30+ Years of Freedom of Information Action

United States and Canada

Aug 9, 2001 | News
Washington, D.C., August 9 – The State Department today announced that former Secretary of State Henry Kissinger had returned 10,000 pages of transcripts of his telephone conversations conducted while in office from 1973 through January 1977, and spokesman Richard Boucher credited the National Security Archive for prompting the Department to seek this return. “These telcons are a minute-by-minute, hour-by-hour verbatim record of the highest-level foreign policy deliberations of the U.S. government during Mr.

Jul 4, 2001 | Briefing Book
Washington, D.C., July 4, 2001 – George Washington University's National Security Archive, the leading non-profit user of the U.S. Freedom of Information Act, today released its first annual "State of Freedom of Information" report, 35 years to the day after President Johnson grudgingly signed the U.S. FOIA into law on July 4, 1966.  The Archive study reported that: 

Jun 5, 2001 | Briefing Book
Washington, D.C., June 5, 2001 – Thirty years ago this month, President Nixon picked up his Sunday New York Times on June 13, 1971 to see the wedding picture of his daughter Tricia and himself in the Rose Garden, leading the left-hand side of the front page.  Next to that picture, on the right, was the headline over Neil Sheehan's first story on the Pentagon Papers, "Vietnam Archive: Pentagon Study Traces 3 Decades of Growing U.S. Involvement."  Nixon did not read the story (so he says on tape in his 12:18 p.m. phone call with Alexander Haig).

May 23, 2001 | Briefing Book
Washington, D.C., May 23, 2001 – A key part of the Central Intelligence Agency’s mission, since its creation in 1947, has been the conduct of human intelligence operations – which have included the recruitment of foreign nationals to conduct espionage as well the debriefing of defectors and other individuals with access to information of value. The primary focus of such HUMINT operations has been strategic – the collection of information relevant to national policymakers.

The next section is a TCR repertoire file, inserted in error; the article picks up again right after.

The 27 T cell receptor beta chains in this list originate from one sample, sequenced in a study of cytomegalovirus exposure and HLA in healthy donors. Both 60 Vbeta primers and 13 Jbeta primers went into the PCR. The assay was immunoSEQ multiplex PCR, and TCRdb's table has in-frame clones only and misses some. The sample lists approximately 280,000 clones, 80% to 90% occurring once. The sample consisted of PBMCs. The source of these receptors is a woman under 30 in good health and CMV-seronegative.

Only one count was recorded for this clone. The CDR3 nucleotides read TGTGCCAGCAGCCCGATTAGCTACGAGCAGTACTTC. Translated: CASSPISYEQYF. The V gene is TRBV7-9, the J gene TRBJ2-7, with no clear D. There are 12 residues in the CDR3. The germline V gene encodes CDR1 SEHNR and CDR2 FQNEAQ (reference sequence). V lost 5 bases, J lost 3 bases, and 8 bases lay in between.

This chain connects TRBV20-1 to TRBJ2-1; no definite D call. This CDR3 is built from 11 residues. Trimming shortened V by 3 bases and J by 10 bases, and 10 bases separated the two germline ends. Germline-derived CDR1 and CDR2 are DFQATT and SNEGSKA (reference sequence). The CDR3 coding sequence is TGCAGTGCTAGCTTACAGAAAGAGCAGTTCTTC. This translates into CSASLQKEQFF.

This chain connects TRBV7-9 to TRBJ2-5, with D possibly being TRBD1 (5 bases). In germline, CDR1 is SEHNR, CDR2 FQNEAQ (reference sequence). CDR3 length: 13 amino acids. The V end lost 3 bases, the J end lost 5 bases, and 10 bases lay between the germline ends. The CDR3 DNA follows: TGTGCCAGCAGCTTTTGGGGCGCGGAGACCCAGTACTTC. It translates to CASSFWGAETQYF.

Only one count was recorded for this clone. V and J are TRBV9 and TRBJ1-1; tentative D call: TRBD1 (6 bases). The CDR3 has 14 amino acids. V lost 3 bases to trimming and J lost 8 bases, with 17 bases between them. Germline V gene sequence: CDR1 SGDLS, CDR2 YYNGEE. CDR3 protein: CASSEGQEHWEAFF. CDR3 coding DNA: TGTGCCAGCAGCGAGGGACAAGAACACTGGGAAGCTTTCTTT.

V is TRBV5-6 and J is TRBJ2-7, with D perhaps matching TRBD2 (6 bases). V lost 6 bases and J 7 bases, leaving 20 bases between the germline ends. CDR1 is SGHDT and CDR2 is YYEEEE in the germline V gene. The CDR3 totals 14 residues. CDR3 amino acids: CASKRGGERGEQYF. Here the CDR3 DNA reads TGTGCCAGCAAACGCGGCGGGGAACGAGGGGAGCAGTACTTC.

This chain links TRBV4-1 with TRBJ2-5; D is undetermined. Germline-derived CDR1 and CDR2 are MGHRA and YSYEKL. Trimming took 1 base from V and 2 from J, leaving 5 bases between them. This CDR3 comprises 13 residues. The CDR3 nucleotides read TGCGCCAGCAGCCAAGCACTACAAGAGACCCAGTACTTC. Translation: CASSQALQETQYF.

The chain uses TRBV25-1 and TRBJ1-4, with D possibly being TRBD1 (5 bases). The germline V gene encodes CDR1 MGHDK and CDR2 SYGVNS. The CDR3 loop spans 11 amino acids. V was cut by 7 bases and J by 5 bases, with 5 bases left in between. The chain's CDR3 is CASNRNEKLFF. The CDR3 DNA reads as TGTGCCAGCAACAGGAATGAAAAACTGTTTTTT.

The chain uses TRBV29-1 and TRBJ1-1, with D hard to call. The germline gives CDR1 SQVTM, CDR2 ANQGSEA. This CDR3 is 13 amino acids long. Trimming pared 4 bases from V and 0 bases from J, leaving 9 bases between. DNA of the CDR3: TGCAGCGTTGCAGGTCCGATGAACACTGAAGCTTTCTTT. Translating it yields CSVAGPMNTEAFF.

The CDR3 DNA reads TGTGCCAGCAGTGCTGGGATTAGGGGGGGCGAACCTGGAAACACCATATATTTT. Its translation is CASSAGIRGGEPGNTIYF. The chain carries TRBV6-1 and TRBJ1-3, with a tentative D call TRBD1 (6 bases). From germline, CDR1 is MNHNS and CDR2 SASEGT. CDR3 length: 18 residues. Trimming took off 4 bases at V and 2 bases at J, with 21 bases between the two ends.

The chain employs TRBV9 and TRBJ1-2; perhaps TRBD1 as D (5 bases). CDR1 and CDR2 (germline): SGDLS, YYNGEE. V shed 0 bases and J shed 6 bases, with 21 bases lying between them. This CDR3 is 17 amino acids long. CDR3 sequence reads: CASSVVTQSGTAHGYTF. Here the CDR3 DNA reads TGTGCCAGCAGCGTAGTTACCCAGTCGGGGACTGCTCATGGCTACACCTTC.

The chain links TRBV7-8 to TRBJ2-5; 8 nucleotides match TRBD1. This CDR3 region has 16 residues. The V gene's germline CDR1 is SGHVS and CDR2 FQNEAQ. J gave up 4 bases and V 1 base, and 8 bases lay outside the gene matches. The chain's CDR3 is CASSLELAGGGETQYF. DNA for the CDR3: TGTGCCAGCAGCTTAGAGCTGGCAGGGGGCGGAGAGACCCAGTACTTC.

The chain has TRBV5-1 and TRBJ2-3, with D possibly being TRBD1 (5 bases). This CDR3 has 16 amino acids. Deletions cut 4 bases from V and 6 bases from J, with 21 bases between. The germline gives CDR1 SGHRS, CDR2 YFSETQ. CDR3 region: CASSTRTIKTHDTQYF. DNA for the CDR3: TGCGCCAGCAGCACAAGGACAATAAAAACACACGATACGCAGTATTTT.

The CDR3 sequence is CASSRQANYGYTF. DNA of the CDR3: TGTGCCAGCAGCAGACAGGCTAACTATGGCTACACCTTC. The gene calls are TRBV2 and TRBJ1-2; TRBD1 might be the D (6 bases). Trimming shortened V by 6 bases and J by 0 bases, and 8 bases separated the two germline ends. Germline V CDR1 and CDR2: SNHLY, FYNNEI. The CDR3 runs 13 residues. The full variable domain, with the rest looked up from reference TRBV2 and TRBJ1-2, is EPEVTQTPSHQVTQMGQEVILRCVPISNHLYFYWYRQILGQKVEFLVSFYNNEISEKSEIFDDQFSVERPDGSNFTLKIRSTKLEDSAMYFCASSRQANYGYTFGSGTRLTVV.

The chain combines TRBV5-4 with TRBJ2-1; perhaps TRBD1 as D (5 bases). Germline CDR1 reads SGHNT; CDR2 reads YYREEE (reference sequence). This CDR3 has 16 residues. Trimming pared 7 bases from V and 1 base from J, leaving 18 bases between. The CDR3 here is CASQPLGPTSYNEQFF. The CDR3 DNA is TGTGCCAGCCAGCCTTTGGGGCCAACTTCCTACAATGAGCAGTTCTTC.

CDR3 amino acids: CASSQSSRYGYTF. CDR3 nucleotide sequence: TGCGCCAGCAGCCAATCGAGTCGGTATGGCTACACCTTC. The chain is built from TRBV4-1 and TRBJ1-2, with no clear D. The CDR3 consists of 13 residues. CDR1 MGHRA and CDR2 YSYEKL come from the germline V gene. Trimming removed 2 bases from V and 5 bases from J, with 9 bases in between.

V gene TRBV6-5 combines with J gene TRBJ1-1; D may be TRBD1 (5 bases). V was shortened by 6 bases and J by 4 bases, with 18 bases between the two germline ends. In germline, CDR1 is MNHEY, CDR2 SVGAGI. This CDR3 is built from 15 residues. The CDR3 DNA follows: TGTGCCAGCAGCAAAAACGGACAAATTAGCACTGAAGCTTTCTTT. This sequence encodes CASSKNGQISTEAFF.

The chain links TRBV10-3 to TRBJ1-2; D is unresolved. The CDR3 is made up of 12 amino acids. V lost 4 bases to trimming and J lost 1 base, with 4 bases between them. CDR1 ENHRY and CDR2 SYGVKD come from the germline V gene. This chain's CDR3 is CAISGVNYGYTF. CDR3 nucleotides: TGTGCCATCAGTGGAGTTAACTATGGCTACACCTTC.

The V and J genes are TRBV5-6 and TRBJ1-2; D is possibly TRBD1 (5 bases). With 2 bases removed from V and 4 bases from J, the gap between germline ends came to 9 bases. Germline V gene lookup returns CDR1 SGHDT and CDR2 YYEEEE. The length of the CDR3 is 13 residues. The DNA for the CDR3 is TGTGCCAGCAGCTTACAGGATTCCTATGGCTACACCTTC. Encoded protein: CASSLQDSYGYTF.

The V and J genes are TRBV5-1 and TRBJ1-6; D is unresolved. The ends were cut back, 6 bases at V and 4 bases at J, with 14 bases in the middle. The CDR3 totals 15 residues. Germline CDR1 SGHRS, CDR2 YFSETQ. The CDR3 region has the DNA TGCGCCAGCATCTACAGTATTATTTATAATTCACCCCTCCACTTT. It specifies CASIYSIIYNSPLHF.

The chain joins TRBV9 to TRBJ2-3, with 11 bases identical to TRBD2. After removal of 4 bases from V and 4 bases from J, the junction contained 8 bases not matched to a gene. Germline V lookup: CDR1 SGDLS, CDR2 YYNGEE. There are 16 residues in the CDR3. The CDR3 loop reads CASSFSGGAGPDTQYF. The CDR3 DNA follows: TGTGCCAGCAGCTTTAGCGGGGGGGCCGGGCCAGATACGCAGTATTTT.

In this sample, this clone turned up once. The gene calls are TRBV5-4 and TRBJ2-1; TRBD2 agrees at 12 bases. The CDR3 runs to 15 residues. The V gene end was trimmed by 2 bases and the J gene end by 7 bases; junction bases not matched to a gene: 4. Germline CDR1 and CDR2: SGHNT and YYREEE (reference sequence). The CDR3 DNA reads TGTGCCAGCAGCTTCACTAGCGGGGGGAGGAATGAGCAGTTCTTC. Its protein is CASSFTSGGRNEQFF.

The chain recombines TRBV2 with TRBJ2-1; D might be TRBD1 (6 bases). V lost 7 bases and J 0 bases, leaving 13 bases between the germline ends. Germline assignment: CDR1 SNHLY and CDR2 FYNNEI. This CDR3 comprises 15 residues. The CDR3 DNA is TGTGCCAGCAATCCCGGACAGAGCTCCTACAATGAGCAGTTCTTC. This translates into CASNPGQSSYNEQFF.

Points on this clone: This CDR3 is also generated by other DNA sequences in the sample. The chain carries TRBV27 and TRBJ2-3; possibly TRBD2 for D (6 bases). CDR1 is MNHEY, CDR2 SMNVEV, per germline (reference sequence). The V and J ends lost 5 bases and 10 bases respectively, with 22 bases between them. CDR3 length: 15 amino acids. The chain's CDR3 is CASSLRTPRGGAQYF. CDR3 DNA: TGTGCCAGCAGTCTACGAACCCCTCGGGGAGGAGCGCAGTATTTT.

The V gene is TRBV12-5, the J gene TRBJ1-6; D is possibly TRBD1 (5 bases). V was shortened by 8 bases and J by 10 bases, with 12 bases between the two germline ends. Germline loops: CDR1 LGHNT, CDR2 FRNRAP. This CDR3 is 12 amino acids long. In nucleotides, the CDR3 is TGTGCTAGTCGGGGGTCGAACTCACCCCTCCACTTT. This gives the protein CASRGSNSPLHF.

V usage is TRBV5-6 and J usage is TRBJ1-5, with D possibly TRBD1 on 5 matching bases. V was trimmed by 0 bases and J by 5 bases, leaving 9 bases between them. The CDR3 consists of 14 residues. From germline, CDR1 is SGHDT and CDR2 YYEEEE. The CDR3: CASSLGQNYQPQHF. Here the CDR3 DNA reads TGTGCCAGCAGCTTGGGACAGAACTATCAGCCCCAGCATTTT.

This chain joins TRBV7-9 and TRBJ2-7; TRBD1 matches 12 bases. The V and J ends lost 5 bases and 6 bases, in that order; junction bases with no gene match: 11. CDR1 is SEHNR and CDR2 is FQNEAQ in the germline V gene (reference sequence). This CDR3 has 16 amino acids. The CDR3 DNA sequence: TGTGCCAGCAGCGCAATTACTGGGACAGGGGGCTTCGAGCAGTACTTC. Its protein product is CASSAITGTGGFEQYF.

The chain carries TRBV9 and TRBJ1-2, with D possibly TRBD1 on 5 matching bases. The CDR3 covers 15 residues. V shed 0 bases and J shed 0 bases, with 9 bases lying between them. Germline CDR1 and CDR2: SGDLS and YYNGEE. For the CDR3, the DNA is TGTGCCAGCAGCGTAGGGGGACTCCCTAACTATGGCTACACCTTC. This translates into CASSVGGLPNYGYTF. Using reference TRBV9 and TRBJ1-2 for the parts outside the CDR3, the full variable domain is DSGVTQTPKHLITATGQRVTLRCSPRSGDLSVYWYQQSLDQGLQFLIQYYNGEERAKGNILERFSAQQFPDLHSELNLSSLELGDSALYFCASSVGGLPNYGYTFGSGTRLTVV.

May 18, 2001 | News
WASHINGTON, DC - President Dwight D. Eisenhower's top secret instructions that delegated nuclear-launch authority to military commanders and the Secretary of Defense under specific emergency conditions, declassified for the first time last month, today appeared on the World Wide Web site of the National Security Archive, which obtained released of this highly sensitive document after repeated efforts starting in 1993.

May 18, 2001 | Briefing Book
Washington, D.C., May 18, 2001 – The National Security Archive publishes here for the first time President Dwight D. Eisenhower's instructions to commanders providing advance authorization ("predelegation") for the use of nuclear weapons under specific emergency conditions, what political scientist Peter Roman has called "Ike's Hair Trigger."1  This document and several related ones were declassified on 4 April 2001 by the Interagency Security Classification Appeals Panel (ISCAP) in response to an appeal by the National Security Archive, which first requested the documents in 1993.2

Apr 12, 2001 | Briefing Book
One of the major primary sources for research on the history of U.S.

Apr 1, 2001 | Briefing Book
Washington, D.C., April 2001 – The Bush administration is in the midst of a nuclear posture review. In his May 1 speech, President George W. Bush announced his support for missile defense and cuts in weapons, but his announcement did not refer to the alert posture of U.S. strategic forces. In a major campaign speech on nuclear weapons policy that he delivered in May 2000, then-presidential candidate Bush addressed concerns about the instant-reaction status of U.S. strategic nuclear forces.

Mar 2, 2001 | Briefing Book
Washington, D.C., March 2, 2001 – The Bush administration has floated the name of Otto Juan Reich for possible nomination as Assistant Secretary of State for Latin American Affairs (see Al Kamen, "In the Loop," The Washington Post, 15 February 2001). Mr. Reich served in the Reagan administration as assistant administrator of the Agency for International Development (AID) from 1981 to 1983, then as the first director of the State Department's Office of Public Diplomacy for Latin America and the Caribbean (S/LPD) from 1983 to 1986, and finally as ambassador to Venezuela. Mr.

Dec 18, 2000 | Briefing Book
Washington, D.C., December 18, 2000 – President Clinton's decision in September to postpone deployment of a National Missile Defense (NMD) system puts the issue in the lap of the next president, George W. Bush. A strong advocate of NMD, Bush has argued that "America must build effective missile defenses based on the best available options at the earlier possible date." However, he has not yet publicly discussed the intractable technical and political problems raised by NMD that, so far, are without solution.

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